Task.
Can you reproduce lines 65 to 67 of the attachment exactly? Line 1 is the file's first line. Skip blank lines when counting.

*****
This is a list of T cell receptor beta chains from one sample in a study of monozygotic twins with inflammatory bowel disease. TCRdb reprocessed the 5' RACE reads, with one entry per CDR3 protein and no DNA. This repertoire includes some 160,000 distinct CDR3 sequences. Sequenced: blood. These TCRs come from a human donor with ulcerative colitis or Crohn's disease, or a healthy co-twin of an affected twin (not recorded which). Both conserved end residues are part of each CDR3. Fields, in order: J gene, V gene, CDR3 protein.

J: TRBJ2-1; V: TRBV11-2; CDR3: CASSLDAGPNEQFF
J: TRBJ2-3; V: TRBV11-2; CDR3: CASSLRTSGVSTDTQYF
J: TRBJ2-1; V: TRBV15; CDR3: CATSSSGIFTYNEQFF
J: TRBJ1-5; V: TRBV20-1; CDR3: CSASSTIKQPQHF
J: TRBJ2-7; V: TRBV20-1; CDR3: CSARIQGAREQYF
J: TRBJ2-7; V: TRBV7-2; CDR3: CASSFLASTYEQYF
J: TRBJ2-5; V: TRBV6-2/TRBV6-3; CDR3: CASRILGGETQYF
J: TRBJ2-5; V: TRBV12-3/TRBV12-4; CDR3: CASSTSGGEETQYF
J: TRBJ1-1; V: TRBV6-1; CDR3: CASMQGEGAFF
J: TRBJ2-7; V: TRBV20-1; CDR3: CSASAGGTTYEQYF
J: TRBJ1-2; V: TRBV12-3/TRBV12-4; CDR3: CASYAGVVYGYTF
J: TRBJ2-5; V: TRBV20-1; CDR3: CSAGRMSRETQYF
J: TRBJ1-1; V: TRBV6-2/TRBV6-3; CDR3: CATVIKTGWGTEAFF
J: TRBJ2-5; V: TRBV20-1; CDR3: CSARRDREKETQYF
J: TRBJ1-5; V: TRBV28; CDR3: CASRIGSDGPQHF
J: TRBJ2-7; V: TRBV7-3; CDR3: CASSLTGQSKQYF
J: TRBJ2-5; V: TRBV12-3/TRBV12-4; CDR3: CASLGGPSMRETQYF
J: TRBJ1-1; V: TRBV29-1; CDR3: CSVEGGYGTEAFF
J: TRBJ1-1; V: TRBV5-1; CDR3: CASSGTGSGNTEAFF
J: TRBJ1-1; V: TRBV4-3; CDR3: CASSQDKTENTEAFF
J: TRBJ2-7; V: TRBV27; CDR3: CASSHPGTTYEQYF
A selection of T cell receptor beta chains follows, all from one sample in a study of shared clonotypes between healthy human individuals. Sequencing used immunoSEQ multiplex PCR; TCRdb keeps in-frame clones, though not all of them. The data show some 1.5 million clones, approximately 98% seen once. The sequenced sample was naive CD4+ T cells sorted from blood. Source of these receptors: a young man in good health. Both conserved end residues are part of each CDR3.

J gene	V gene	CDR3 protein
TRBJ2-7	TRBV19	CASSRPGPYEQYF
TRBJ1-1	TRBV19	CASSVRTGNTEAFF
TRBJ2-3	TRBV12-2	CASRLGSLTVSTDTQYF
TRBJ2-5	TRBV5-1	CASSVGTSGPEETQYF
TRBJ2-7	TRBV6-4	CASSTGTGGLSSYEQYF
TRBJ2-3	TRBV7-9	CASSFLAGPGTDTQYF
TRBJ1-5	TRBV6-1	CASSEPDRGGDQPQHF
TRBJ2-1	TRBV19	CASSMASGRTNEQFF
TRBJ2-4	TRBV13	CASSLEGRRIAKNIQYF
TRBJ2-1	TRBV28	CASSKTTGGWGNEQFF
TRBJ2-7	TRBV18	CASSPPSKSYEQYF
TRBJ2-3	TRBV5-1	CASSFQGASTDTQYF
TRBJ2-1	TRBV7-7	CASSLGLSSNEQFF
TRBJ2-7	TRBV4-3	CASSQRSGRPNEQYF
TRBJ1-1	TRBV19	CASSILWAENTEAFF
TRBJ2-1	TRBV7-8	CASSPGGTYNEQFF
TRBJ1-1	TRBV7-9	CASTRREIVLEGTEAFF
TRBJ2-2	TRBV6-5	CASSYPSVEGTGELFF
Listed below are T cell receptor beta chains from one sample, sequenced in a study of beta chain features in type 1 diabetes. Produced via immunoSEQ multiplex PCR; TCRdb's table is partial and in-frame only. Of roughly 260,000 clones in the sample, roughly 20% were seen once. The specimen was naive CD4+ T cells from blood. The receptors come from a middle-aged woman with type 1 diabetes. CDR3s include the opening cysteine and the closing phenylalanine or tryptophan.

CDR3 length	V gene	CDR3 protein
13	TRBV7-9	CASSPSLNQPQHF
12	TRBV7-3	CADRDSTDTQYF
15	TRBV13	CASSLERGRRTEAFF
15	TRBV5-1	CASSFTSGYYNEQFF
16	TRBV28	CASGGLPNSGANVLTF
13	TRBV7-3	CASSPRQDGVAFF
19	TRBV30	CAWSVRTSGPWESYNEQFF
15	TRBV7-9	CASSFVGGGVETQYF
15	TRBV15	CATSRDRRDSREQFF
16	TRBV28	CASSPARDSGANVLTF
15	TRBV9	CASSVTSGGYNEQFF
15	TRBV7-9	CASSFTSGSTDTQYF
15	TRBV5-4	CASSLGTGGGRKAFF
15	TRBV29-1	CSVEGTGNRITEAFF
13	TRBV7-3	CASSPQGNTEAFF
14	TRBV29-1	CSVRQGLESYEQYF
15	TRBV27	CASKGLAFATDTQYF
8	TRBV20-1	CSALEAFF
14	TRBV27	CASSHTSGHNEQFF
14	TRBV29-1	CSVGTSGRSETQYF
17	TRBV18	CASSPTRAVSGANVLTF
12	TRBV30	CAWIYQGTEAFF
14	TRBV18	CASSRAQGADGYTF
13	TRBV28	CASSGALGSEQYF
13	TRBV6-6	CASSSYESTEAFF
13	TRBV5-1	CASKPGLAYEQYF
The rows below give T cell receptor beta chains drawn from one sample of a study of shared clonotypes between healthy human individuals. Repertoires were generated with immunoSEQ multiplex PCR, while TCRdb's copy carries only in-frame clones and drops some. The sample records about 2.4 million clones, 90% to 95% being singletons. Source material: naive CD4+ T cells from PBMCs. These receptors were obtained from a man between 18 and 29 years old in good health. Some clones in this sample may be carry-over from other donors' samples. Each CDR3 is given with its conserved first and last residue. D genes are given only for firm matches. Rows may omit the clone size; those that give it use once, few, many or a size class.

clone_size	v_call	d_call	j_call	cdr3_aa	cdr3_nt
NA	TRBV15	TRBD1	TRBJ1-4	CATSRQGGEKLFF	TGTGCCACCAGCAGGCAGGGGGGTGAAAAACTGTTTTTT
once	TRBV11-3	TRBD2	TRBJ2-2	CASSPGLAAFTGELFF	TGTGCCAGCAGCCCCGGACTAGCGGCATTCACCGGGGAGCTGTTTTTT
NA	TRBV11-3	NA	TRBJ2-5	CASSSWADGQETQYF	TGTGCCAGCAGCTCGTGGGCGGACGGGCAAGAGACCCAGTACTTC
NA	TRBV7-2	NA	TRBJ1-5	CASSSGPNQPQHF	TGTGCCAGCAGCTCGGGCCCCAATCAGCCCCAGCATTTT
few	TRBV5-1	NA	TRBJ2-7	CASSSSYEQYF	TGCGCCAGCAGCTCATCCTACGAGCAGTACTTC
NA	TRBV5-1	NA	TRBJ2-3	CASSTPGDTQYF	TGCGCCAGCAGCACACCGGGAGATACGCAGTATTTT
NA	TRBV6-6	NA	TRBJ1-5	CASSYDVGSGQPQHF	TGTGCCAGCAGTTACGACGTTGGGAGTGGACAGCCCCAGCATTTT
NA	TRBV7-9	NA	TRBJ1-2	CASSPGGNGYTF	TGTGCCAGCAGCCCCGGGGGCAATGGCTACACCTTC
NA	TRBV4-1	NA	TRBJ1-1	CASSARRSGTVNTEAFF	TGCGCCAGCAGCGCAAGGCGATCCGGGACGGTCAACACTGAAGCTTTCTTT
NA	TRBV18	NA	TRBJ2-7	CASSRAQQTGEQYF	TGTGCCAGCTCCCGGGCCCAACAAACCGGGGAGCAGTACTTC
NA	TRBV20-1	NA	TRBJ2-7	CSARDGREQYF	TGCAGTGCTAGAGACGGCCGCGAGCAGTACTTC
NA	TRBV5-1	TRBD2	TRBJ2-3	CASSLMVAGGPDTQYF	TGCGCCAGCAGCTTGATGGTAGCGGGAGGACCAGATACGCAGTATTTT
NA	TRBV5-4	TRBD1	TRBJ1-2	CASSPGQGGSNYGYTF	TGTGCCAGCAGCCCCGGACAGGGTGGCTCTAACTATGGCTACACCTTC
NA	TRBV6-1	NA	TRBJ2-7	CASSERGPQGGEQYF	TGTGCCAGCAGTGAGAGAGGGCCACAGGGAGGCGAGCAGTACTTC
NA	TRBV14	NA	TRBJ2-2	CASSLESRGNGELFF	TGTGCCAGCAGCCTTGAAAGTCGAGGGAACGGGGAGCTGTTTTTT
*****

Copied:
17	TRBV18	CASSPTRAVSGANVLTF
12	TRBV30	CAWIYQGTEAFF
14	TRBV18	CASSRAQGADGYTF